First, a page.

Once upon a time in the West...

Monument Valley Travel Blog

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The Mittens and Merrill Butte, from the Visitors Center

After a long drive, we arrived at Monument Valley in the early afternoon. We’d decided to camp there so we went straight to the Visitors Center to register for the Mitten View Campground, which we’d heard was very nice with a great view over (yep!) The Mittens formations and is located next to the Visitors Center. But nope, preparations were going on for the Red Bull Airshow, which would be taking place in a couple of days, so the Mitten View campground was closed. So there we went again, trusty guide in hand, in search of another campground. Just outside of the park proper, we found the Gouldings complex, where we found an excellent camping space (see review).

John Ford Point

And yes, there they were again, those Red Bull people… Now I can appreciate events like these putting a couple of dollars in the local economy as much as the next person, but do these people really have to act as if they are master and commander of every inch of space, lording it around with such a show of possessiveness? Such arrogance… grrr… Anyway... ignoring flashy Red Bull people and focusing on the marvelous landscape surrounding us, we headed off into the park to explore, where we did the self-drive loop road linking the best known features of the park. It was all so familiar from TV and movies, yet exciting to see in real life!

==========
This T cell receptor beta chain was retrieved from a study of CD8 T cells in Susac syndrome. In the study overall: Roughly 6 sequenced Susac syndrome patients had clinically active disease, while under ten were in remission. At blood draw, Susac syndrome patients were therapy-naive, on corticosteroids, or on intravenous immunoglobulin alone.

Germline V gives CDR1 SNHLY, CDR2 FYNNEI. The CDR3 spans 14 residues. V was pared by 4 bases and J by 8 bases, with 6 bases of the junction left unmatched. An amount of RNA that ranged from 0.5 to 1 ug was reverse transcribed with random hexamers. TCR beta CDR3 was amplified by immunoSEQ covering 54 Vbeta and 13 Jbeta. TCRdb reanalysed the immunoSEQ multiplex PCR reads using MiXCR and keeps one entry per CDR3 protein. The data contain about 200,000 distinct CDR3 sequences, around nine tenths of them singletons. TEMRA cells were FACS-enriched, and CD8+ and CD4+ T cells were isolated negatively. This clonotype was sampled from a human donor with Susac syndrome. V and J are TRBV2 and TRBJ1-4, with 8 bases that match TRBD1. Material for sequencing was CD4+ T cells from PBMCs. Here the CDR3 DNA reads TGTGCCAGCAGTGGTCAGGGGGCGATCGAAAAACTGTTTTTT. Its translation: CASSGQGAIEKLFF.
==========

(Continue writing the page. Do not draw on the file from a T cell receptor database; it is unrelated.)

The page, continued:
Monument Valley is not a National Park, but a Tribal Park, run by the Navajo People.

Joint Ford Point with posing Navajo
Most formations have spiritual meaning for the Navajo.

The self-drive loop road is 17 miles and starts at the Visitor Center, winding trough the valley and giving different perspectives of the formations. Pullouts are marked at the most scenic spots. You won’t miss them, at almost every one you’ll see some stands with Navajo ladies selling crafts and jewelry. And you won’t miss the many tour jeeps from the Gouldings Lodge, either. Some of the most impressive stops are at Merricks Butte and The Mittens, at John Ford Point and at the Totem Pole and Yei bi Chei formations. At John Ford Point you’ll almost certainly see a man on a horse striking a pose in the distance. It is expected that you make a small contribution for taking his picture but we couldn’t find a box or anything so we just snapped away (looking around a bit guiltily..).

After a couple of hours drive, we arrived back ‘home’ at Gouldings Campground with our car almost unrecognizable by the fine red dust covering it!

We would have wanted to do some hiking in the park to see it more up close, but it was getting late, maybe some other time...

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The Mittens and Merrill Butte, fro…
The Mittens and Merrill Butte, fr…
John Ford Point
John Ford Point
Joint Ford Point with posing Navajo
Joint Ford Point with posing Navajo
Totem Pole and Yei Bi Chei
Totem Pole and Yei Bi Chei
Incredible vistas all over the par…
Incredible vistas all over the pa…
Monument Valley
photo by: Hummingbird